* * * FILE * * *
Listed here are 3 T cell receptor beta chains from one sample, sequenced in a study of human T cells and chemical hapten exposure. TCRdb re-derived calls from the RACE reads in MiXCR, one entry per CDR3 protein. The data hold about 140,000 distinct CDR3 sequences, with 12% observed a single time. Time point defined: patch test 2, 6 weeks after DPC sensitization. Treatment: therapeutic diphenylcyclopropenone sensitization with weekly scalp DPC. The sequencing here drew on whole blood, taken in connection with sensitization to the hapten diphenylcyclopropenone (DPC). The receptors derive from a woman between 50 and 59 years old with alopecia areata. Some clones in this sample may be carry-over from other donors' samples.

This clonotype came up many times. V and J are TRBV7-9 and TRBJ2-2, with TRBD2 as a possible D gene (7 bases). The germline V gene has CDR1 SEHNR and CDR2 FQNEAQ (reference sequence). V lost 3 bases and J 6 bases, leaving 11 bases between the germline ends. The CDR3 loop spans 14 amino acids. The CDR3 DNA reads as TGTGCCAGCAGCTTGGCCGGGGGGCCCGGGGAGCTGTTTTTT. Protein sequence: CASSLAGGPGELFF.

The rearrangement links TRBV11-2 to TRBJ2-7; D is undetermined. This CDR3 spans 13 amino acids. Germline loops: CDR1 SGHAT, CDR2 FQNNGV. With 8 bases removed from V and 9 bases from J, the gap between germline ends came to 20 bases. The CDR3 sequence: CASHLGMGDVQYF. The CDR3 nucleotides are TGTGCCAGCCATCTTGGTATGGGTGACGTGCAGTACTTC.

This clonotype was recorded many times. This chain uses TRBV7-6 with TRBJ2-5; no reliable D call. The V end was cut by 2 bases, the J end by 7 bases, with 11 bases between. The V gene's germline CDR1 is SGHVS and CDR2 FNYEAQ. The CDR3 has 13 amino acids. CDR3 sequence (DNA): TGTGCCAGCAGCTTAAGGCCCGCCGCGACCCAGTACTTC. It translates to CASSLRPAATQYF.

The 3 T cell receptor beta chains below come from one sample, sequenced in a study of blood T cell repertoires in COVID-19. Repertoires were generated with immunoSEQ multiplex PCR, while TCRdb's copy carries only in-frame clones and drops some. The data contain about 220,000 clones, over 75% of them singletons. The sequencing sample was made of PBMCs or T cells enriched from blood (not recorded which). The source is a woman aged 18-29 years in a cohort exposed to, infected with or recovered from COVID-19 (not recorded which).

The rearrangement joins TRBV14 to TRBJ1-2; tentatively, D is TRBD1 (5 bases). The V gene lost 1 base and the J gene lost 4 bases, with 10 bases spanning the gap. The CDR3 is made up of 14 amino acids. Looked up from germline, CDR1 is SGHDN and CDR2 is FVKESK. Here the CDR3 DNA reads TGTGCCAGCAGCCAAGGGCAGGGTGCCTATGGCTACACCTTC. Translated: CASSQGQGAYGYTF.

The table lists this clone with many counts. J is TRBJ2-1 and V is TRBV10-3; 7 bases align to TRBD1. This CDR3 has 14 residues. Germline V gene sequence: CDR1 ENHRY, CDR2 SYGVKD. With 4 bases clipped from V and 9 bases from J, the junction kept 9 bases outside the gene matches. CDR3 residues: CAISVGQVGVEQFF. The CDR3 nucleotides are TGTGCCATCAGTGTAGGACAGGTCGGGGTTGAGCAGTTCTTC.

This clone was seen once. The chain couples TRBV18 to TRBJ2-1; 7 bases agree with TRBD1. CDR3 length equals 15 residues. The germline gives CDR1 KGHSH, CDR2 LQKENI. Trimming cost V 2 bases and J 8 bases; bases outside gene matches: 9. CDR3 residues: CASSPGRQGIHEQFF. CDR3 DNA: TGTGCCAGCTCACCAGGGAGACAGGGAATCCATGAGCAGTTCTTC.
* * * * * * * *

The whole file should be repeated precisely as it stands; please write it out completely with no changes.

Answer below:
Listed here are 3 T cell receptor beta chains from one sample, sequenced in a study of human T cells and chemical hapten exposure. TCRdb re-derived calls from the RACE reads in MiXCR, one entry per CDR3 protein. The data hold about 140,000 distinct CDR3 sequences, with 12% observed a single time. Time point defined: patch test 2, 6 weeks after DPC sensitization. Treatment: therapeutic diphenylcyclopropenone sensitization with weekly scalp DPC. The sequencing here drew on whole blood, taken in connection with sensitization to the hapten diphenylcyclopropenone (DPC). The receptors derive from a woman between 50 and 59 years old with alopecia areata. Some clones in this sample may be carry-over from other donors' samples.

This clonotype came up many times. V and J are TRBV7-9 and TRBJ2-2, with TRBD2 as a possible D gene (7 bases). The germline V gene has CDR1 SEHNR and CDR2 FQNEAQ (reference sequence). V lost 3 bases and J 6 bases, leaving 11 bases between the germline ends. The CDR3 loop spans 14 amino acids. The CDR3 DNA reads as TGTGCCAGCAGCTTGGCCGGGGGGCCCGGGGAGCTGTTTTTT. Protein sequence: CASSLAGGPGELFF.

The rearrangement links TRBV11-2 to TRBJ2-7; D is undetermined. This CDR3 spans 13 amino acids. Germline loops: CDR1 SGHAT, CDR2 FQNNGV. With 8 bases removed from V and 9 bases from J, the gap between germline ends came to 20 bases. The CDR3 sequence: CASHLGMGDVQYF. The CDR3 nucleotides are TGTGCCAGCCATCTTGGTATGGGTGACGTGCAGTACTTC.

This clonotype was recorded many times. This chain uses TRBV7-6 with TRBJ2-5; no reliable D call. The V end was cut by 2 bases, the J end by 7 bases, with 11 bases between. The V gene's germline CDR1 is SGHVS and CDR2 FNYEAQ. The CDR3 has 13 amino acids. CDR3 sequence (DNA): TGTGCCAGCAGCTTAAGGCCCGCCGCGACCCAGTACTTC. It translates to CASSLRPAATQYF.

The 3 T cell receptor beta chains below come from one sample, sequenced in a study of blood T cell repertoires in COVID-19. Repertoires were generated with immunoSEQ multiplex PCR, while TCRdb's copy carries only in-frame clones and drops some. The data contain about 220,000 clones, over 75% of them singletons. The sequencing sample was made of PBMCs or T cells enriched from blood (not recorded which). The source is a woman aged 18-29 years in a cohort exposed to, infected with or recovered from COVID-19 (not recorded which).

The rearrangement joins TRBV14 to TRBJ1-2; tentatively, D is TRBD1 (5 bases). The V gene lost 1 base and the J gene lost 4 bases, with 10 bases spanning the gap. The CDR3 is made up of 14 amino acids. Looked up from germline, CDR1 is SGHDN and CDR2 is FVKESK. Here the CDR3 DNA reads TGTGCCAGCAGCCAAGGGCAGGGTGCCTATGGCTACACCTTC. Translated: CASSQGQGAYGYTF.

The table lists this clone with many counts. J is TRBJ2-1 and V is TRBV10-3; 7 bases align to TRBD1. This CDR3 has 14 residues. Germline V gene sequence: CDR1 ENHRY, CDR2 SYGVKD. With 4 bases clipped from V and 9 bases from J, the junction kept 9 bases outside the gene matches. CDR3 residues: CAISVGQVGVEQFF. The CDR3 nucleotides are TGTGCCATCAGTGTAGGACAGGTCGGGGTTGAGCAGTTCTTC.

This clone was seen once. The chain couples TRBV18 to TRBJ2-1; 7 bases agree with TRBD1. CDR3 length equals 15 residues. The germline gives CDR1 KGHSH, CDR2 LQKENI. Trimming cost V 2 bases and J 8 bases; bases outside gene matches: 9. CDR3 residues: CASSPGRQGIHEQFF. CDR3 DNA: TGTGCCAGCTCACCAGGGAGACAGGGAATCCATGAGCAGTTCTTC.